Wednesday, September 12, 2007

Rodriguez-Ezpeleta et al. 2007

Rodriguez-Ezpeleta, N., H. Brinkmann, B. Roure, N. Lartillot, B.F. Lang, and H. Philippe. 2007. Detecting and overcoming systematic errors in genome-scale phylogenies. Syst. Biol. 56(3): 389-399.

They confirmed that higher statistical support does not necessarily lead to more accurate results because: increase in data sets = increase in systematic errors = potential for strongly supported BUT incorrect phylogeny. Hedtke et al. showed this as well but they don't reference this paper.

They list known causes of model violation:
1) across-site rate variation (I'm guessing this is the same as among-site rate variation?)
2) heterotachy (they define as the across-site rate variation through time)
-I haven't really read about this. I guess at any given time throughout history, there could be a different asrv.
3) site-interdependent evolution
-I need to read the references on this
4) compositional heterogeneity
-I think this means the proportion of A's, G's, C's and T's?
5) site-heterogeneous nucleotide/amino acid replacement
-not sure what this means, have to read the references as well.

nonphylogenetic signal = the 'apparent' signal arising from model violations

The impact of model violations on phylogenetic accuracy is greatly exaggerated when multiple substitutions occur at given sites (mutational saturation).

"Long branch attraction is a well-known case of systematic error that causes the clustering of fast-evolving species regardless of their true phylogenetic relationships." Fast-evolving can either mean the time it took to evolve or the amount of evolutionary change.

They list five ways to overcome LBA:

1) increase taxon sampling
2) improve models of sequence evolution, allowing a more efficient detection of multiple substitutions
3) remove fast-evolving species from the analyses
4) remove fast-evolving genes
5) remove fast-evolving sequence positions

I should check out the programs PhyloBayes and the MUST package.
(the must package calculates the slope of saturation curves! neat)

What are RELL bootstraps?

Monday, September 10, 2007

Marjanovic & Laurin 2007

Marjanovic, D. and M. Laurin. 2007. Fossils, molecules, divergence times, and the origin of Lissamphibians. Syst. Biol. 56(3): 369-388.

"..a literal interpretation of the fossil record always underestimates the date of appearance of taxa because it can only give a latest possible date of appearance, not an earliest possible date of appearance..."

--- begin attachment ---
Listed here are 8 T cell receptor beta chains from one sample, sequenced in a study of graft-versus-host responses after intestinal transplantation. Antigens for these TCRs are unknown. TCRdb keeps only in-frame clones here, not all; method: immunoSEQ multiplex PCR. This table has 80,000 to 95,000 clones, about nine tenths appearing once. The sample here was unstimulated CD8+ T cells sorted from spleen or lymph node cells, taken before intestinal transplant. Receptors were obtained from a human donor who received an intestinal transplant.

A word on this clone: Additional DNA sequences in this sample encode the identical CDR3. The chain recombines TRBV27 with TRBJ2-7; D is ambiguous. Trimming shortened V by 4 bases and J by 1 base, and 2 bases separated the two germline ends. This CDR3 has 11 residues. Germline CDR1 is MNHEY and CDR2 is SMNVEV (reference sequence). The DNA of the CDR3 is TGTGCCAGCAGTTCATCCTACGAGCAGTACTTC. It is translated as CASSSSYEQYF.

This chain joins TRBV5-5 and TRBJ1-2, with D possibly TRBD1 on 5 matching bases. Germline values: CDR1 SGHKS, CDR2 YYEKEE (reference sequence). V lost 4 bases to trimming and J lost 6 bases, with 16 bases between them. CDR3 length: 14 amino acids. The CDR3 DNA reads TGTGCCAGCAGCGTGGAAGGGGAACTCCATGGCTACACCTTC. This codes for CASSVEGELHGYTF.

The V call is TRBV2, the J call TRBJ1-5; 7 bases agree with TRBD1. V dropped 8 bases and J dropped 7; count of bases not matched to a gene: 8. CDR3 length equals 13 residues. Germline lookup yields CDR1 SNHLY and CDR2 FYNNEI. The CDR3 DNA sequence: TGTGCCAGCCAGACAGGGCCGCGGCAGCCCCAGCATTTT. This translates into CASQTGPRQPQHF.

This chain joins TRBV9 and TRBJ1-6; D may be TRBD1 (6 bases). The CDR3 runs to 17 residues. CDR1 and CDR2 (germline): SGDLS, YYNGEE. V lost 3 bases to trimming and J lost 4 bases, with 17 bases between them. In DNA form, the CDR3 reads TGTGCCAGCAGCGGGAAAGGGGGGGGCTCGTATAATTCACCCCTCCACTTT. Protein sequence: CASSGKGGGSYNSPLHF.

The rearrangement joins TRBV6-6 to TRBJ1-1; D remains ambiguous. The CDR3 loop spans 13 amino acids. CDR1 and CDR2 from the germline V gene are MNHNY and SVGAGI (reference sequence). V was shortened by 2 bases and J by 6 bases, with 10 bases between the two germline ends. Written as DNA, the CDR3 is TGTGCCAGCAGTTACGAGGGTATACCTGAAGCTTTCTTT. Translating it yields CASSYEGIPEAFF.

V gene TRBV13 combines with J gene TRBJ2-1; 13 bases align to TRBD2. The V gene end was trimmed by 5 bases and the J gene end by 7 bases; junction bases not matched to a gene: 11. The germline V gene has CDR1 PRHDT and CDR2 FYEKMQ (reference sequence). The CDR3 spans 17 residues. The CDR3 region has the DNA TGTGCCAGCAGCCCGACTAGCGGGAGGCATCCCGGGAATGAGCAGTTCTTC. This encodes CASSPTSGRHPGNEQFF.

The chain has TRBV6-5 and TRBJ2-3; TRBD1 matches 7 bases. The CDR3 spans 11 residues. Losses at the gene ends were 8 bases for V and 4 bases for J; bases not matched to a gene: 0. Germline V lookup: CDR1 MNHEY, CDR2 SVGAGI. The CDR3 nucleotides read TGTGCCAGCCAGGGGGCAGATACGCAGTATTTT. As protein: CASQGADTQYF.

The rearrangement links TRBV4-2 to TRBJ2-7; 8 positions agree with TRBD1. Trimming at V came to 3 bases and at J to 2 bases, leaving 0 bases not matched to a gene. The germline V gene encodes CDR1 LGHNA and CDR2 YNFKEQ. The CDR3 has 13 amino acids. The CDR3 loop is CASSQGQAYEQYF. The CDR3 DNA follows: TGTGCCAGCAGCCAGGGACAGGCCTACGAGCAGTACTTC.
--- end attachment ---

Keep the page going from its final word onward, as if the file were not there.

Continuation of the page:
At first this quote didn't make sense to me, but now I think it means that when you find a fossil and put a date on the fossil, this means that the species had to have existed during this time. Therefore the speciation event could not have happened after this date, but it could have happened before this date. Fossil records cannot give an earliest possible date of appearance of a species because new fossils can always be found that can contradict the earliest possible date.

Some divergence dating methods that the authors used:
1) Multidivtime (Thorne and Kishino 2002)
2) QDate 1.11 (Rambaut and Bromham 1998)
3) r8s 1.71 (Sanderson 2003, 2006) using the penalized likelihood method
4) PATHd8 (Anderson 2006)

They couldn't get Mdt to work, I heard QDate is a bad method, r8s is okay, and I've never heard of Pathd8 and they also said the results didn't make sense.

-neighbour-joining trees are phenograms, not cladograms

On page 383, they discuss something odd. They say that according to Kolaczkowski and Thornton 2004, parsimony does better than ML and bayesian methods because parsimony does not need an assumption on how many rate categories there are. For instance, in many real cases each nucleotide position evolves at its own speed, causing potential problems for approaches that include evoltuion models. I don't think I've heard of this argument before for parsimony and I will have to read the Kolaczkowski paper to get a better handle on this. They also state that the branch lengths of the parsimony tree fit the morphological data better than the likelihood tree. These seem like odd statements to justify using parsimony instead of ML or bayesian for molecular data. I'm surprised that the reviewers didn't catch this.